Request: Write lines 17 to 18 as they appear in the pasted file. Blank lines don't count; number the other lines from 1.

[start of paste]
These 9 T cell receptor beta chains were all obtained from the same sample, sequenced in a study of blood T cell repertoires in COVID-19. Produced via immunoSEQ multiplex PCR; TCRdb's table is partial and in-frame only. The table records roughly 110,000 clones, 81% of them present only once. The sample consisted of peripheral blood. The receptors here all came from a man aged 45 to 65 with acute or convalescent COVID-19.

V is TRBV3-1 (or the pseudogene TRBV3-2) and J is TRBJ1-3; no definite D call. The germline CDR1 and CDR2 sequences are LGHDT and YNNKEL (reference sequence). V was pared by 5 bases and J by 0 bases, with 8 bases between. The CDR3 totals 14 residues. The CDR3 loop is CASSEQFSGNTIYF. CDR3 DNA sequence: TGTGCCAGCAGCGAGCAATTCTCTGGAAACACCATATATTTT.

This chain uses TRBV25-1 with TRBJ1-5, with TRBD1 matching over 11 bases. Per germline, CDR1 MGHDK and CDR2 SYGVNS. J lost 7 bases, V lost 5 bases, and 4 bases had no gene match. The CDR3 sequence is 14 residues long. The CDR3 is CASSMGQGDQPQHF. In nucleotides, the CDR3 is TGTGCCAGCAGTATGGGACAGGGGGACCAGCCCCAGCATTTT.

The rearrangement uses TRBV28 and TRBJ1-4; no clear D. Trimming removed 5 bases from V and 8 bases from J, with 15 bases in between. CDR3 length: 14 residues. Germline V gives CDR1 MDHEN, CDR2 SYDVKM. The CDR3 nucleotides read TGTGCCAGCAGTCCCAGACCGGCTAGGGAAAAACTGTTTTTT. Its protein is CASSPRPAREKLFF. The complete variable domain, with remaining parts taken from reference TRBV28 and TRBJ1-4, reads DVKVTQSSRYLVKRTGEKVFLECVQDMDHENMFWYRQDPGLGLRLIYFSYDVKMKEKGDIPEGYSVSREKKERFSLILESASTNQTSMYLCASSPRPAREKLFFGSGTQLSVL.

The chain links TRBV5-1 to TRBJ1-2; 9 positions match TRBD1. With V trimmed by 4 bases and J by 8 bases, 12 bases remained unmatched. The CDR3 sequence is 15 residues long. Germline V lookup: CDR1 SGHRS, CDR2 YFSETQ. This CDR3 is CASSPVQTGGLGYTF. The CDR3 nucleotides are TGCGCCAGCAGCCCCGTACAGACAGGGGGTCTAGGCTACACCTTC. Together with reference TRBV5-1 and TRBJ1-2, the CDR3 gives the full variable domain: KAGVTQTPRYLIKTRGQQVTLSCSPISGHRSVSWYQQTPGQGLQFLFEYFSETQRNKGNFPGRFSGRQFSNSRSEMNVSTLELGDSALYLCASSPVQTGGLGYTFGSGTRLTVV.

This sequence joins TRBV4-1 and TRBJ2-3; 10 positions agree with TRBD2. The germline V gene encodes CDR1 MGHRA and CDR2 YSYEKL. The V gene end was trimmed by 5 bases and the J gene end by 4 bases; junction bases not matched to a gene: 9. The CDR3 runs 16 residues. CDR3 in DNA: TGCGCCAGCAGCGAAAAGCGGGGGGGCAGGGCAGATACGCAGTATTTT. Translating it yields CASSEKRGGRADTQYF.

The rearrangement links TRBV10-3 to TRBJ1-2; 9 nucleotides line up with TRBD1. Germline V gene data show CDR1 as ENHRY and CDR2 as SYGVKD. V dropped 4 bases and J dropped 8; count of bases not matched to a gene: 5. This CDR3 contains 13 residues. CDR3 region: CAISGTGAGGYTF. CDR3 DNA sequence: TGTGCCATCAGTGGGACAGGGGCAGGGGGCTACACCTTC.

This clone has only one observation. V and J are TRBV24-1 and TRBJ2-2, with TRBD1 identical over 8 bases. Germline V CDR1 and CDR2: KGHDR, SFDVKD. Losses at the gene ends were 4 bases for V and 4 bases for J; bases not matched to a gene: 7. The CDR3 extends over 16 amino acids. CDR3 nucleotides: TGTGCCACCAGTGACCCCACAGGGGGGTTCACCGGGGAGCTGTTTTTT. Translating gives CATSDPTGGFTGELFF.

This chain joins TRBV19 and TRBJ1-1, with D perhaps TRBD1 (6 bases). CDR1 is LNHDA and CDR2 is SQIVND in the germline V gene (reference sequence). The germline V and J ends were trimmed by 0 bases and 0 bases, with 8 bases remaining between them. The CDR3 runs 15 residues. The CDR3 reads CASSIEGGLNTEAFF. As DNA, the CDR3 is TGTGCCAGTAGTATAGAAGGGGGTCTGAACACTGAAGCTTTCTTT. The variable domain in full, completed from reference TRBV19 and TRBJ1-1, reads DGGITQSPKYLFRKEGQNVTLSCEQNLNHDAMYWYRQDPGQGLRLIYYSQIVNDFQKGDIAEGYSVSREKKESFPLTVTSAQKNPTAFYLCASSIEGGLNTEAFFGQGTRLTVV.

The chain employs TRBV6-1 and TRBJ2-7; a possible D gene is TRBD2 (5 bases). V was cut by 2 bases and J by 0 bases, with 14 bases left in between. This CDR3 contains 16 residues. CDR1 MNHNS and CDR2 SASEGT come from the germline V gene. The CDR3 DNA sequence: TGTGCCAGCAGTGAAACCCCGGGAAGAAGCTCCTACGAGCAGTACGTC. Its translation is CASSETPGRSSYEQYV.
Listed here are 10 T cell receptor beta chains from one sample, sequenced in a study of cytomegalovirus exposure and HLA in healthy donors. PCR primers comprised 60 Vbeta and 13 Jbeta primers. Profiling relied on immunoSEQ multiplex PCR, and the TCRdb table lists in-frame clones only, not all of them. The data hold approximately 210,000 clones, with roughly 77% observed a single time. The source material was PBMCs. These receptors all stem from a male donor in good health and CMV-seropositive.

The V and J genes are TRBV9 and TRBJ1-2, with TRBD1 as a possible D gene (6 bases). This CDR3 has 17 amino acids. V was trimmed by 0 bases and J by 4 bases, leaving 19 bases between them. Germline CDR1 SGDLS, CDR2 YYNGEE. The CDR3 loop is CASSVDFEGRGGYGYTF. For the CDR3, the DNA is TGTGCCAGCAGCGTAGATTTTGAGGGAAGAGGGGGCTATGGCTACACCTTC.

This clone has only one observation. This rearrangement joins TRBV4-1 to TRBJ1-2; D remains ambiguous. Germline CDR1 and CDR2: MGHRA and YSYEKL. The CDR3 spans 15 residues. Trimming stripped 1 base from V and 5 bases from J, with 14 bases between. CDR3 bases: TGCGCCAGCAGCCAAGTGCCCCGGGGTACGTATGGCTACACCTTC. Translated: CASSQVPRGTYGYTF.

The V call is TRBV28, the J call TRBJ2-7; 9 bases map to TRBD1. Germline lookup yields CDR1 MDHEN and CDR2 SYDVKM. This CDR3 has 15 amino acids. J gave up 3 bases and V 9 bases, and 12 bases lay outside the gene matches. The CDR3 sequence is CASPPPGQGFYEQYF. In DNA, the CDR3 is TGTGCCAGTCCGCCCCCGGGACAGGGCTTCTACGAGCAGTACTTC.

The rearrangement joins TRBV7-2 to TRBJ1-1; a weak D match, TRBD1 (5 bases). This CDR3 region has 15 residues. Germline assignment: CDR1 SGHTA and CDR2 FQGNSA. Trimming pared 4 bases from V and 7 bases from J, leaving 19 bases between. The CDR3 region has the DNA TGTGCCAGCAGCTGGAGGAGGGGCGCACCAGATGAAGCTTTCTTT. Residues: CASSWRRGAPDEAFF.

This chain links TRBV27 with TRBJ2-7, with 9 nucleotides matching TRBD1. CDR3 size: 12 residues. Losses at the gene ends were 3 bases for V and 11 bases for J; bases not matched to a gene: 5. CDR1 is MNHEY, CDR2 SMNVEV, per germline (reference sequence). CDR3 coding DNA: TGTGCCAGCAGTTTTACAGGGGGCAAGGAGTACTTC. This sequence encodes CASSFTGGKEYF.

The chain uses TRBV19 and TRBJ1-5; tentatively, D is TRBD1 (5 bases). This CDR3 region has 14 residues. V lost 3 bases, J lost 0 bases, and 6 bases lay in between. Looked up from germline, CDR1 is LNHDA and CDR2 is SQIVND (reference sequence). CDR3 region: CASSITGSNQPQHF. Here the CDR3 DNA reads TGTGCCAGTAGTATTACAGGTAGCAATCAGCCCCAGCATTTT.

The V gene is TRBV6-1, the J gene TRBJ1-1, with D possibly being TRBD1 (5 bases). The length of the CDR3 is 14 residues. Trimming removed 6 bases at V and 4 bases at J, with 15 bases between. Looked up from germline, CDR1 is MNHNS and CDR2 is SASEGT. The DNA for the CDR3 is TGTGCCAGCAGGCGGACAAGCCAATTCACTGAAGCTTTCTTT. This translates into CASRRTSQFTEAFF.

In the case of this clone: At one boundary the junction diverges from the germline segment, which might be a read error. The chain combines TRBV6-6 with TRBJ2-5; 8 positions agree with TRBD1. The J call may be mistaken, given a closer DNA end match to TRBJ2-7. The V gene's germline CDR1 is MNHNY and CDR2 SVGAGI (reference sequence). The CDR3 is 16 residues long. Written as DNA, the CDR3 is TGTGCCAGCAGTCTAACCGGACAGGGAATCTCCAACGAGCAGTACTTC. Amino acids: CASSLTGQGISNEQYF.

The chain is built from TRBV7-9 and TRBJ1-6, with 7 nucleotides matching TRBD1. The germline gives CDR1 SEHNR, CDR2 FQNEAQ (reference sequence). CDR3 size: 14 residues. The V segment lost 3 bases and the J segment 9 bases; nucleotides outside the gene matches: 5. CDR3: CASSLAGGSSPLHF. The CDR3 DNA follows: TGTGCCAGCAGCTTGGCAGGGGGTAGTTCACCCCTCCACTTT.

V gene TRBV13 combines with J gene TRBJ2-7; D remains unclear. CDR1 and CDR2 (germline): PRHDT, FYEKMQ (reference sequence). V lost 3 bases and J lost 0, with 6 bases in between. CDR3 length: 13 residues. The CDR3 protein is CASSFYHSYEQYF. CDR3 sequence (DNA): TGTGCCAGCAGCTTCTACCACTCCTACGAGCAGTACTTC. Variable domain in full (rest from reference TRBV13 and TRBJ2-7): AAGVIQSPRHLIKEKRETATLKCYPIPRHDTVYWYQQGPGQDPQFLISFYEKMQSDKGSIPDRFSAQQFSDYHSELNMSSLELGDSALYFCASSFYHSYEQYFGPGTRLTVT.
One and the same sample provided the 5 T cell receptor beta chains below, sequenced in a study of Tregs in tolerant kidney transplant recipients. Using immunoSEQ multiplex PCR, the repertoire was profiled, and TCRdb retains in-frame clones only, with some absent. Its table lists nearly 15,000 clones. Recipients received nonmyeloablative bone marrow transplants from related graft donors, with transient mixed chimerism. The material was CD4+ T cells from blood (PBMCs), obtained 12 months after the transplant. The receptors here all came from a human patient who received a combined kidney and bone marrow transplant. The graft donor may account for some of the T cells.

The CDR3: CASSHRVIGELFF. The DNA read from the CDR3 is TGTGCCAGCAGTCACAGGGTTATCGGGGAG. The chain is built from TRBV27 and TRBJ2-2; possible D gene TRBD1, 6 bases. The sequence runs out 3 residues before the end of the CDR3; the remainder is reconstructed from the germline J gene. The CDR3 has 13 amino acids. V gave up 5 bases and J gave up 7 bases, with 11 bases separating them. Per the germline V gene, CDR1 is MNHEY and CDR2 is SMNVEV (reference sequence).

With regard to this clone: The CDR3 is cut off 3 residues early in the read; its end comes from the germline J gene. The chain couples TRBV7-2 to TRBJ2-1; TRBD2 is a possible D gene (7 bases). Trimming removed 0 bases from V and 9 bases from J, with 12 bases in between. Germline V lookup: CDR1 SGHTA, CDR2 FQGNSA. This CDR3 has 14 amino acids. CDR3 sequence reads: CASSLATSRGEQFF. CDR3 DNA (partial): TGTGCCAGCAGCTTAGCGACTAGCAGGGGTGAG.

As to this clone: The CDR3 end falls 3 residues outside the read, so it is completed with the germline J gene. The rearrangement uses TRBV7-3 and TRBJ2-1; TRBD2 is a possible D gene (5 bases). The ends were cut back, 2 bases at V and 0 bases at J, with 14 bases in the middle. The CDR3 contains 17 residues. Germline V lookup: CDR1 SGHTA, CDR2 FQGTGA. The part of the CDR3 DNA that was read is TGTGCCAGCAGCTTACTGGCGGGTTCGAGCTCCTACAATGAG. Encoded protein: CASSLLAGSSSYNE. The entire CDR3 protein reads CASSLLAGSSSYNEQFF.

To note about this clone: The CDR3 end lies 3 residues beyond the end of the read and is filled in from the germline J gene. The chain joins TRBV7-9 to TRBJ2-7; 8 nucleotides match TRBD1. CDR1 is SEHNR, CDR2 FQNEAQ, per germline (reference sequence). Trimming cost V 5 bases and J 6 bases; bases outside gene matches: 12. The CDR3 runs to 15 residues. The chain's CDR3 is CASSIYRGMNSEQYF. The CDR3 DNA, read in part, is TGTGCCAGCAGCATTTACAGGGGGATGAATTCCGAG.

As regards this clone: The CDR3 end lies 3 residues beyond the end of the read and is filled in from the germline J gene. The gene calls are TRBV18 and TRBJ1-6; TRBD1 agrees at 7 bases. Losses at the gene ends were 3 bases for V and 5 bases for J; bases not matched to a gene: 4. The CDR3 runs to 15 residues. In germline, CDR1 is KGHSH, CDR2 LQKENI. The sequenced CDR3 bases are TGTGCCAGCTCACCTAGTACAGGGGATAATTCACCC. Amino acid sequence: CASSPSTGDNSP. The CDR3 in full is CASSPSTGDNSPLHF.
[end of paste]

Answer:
The chain uses TRBV19 and TRBJ1-5; tentatively, D is TRBD1 (5 bases). This CDR3 region has 14 residues. V lost 3 bases, J lost 0 bases, and 6 bases lay in between. Looked up from germline, CDR1 is LNHDA and CDR2 is SQIVND (reference sequence). CDR3 region: CASSITGSNQPQHF. Here the CDR3 DNA reads TGTGCCAGTAGTATTACAGGTAGCAATCAGCCCCAGCATTTT.

The V gene is TRBV6-1, the J gene TRBJ1-1, with D possibly being TRBD1 (5 bases). The length of the CDR3 is 14 residues. Trimming removed 6 bases at V and 4 bases at J, with 15 bases between. Looked up from germline, CDR1 is MNHNS and CDR2 is SASEGT. The DNA for the CDR3 is TGTGCCAGCAGGCGGACAAGCCAATTCACTGAAGCTTTCTTT. This translates into CASRRTSQFTEAFF.